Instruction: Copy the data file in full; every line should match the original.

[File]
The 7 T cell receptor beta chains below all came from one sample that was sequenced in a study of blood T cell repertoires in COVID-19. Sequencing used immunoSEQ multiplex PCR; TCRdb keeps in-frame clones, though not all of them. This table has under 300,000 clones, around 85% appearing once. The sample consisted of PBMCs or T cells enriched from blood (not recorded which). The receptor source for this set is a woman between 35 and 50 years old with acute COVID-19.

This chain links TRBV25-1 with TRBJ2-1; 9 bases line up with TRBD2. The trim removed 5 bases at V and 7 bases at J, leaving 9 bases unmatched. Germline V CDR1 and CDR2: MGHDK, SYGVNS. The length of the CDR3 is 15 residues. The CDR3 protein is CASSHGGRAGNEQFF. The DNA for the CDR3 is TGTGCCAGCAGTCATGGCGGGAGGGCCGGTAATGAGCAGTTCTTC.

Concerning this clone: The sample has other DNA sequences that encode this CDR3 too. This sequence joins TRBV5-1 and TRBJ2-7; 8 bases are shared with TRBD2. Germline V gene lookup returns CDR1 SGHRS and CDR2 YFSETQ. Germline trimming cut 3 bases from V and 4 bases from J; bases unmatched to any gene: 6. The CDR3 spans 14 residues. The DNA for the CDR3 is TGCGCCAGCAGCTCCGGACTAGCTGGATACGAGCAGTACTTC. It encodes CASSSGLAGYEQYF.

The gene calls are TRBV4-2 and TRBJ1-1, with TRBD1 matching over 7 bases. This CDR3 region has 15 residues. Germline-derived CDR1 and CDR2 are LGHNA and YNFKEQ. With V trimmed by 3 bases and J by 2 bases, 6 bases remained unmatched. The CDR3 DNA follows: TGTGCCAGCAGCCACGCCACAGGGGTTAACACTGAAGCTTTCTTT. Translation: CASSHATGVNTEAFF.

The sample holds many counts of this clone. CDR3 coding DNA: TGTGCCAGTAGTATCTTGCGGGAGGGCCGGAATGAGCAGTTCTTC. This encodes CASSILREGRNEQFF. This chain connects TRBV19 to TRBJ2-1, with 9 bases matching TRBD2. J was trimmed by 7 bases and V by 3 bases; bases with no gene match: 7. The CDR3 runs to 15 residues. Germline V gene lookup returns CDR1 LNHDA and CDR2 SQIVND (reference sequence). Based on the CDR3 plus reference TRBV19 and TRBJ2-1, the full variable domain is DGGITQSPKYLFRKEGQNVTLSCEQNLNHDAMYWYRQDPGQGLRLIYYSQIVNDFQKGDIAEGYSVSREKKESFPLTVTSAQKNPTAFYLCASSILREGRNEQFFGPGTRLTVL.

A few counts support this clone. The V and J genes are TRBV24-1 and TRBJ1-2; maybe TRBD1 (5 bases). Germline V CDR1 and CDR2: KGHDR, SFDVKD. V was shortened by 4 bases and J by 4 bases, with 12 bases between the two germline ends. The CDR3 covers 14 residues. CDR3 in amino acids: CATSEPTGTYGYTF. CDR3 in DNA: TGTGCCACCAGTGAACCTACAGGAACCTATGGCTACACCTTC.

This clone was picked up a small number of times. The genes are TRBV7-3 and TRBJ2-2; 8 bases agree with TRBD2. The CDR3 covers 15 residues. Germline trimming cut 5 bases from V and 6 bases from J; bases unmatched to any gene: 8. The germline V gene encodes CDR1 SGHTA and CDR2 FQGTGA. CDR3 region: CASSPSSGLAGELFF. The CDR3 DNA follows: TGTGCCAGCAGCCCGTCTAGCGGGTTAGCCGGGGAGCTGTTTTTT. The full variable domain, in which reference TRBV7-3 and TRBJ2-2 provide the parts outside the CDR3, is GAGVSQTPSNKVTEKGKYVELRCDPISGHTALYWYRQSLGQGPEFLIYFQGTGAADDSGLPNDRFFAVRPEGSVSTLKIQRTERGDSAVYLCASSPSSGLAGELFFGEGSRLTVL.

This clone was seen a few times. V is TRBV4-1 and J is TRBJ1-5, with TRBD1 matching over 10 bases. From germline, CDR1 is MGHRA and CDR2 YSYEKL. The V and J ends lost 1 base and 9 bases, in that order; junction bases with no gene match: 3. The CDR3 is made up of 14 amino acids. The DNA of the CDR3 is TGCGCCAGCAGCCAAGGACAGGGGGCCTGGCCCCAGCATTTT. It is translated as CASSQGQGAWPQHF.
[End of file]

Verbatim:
The 7 T cell receptor beta chains below all came from one sample that was sequenced in a study of blood T cell repertoires in COVID-19. Sequencing used immunoSEQ multiplex PCR; TCRdb keeps in-frame clones, though not all of them. This table has under 300,000 clones, around 85% appearing once. The sample consisted of PBMCs or T cells enriched from blood (not recorded which). The receptor source for this set is a woman between 35 and 50 years old with acute COVID-19.

This chain links TRBV25-1 with TRBJ2-1; 9 bases line up with TRBD2. The trim removed 5 bases at V and 7 bases at J, leaving 9 bases unmatched. Germline V CDR1 and CDR2: MGHDK, SYGVNS. The length of the CDR3 is 15 residues. The CDR3 protein is CASSHGGRAGNEQFF. The DNA for the CDR3 is TGTGCCAGCAGTCATGGCGGGAGGGCCGGTAATGAGCAGTTCTTC.

Concerning this clone: The sample has other DNA sequences that encode this CDR3 too. This sequence joins TRBV5-1 and TRBJ2-7; 8 bases are shared with TRBD2. Germline V gene lookup returns CDR1 SGHRS and CDR2 YFSETQ. Germline trimming cut 3 bases from V and 4 bases from J; bases unmatched to any gene: 6. The CDR3 spans 14 residues. The DNA for the CDR3 is TGCGCCAGCAGCTCCGGACTAGCTGGATACGAGCAGTACTTC. It encodes CASSSGLAGYEQYF.

The gene calls are TRBV4-2 and TRBJ1-1, with TRBD1 matching over 7 bases. This CDR3 region has 15 residues. Germline-derived CDR1 and CDR2 are LGHNA and YNFKEQ. With V trimmed by 3 bases and J by 2 bases, 6 bases remained unmatched. The CDR3 DNA follows: TGTGCCAGCAGCCACGCCACAGGGGTTAACACTGAAGCTTTCTTT. Translation: CASSHATGVNTEAFF.

The sample holds many counts of this clone. CDR3 coding DNA: TGTGCCAGTAGTATCTTGCGGGAGGGCCGGAATGAGCAGTTCTTC. This encodes CASSILREGRNEQFF. This chain connects TRBV19 to TRBJ2-1, with 9 bases matching TRBD2. J was trimmed by 7 bases and V by 3 bases; bases with no gene match: 7. The CDR3 runs to 15 residues. Germline V gene lookup returns CDR1 LNHDA and CDR2 SQIVND (reference sequence). Based on the CDR3 plus reference TRBV19 and TRBJ2-1, the full variable domain is DGGITQSPKYLFRKEGQNVTLSCEQNLNHDAMYWYRQDPGQGLRLIYYSQIVNDFQKGDIAEGYSVSREKKESFPLTVTSAQKNPTAFYLCASSILREGRNEQFFGPGTRLTVL.

A few counts support this clone. The V and J genes are TRBV24-1 and TRBJ1-2; maybe TRBD1 (5 bases). Germline V CDR1 and CDR2: KGHDR, SFDVKD. V was shortened by 4 bases and J by 4 bases, with 12 bases between the two germline ends. The CDR3 covers 14 residues. CDR3 in amino acids: CATSEPTGTYGYTF. CDR3 in DNA: TGTGCCACCAGTGAACCTACAGGAACCTATGGCTACACCTTC.

This clone was picked up a small number of times. The genes are TRBV7-3 and TRBJ2-2; 8 bases agree with TRBD2. The CDR3 covers 15 residues. Germline trimming cut 5 bases from V and 6 bases from J; bases unmatched to any gene: 8. The germline V gene encodes CDR1 SGHTA and CDR2 FQGTGA. CDR3 region: CASSPSSGLAGELFF. The CDR3 DNA follows: TGTGCCAGCAGCCCGTCTAGCGGGTTAGCCGGGGAGCTGTTTTTT. The full variable domain, in which reference TRBV7-3 and TRBJ2-2 provide the parts outside the CDR3, is GAGVSQTPSNKVTEKGKYVELRCDPISGHTALYWYRQSLGQGPEFLIYFQGTGAADDSGLPNDRFFAVRPEGSVSTLKIQRTERGDSAVYLCASSPSSGLAGELFFGEGSRLTVL.

This clone was seen a few times. V is TRBV4-1 and J is TRBJ1-5, with TRBD1 matching over 10 bases. From germline, CDR1 is MGHRA and CDR2 YSYEKL. The V and J ends lost 1 base and 9 bases, in that order; junction bases with no gene match: 3. The CDR3 is made up of 14 amino acids. The DNA of the CDR3 is TGCGCCAGCAGCCAAGGACAGGGGGCCTGGCCCCAGCATTTT. It is translated as CASSQGQGAWPQHF.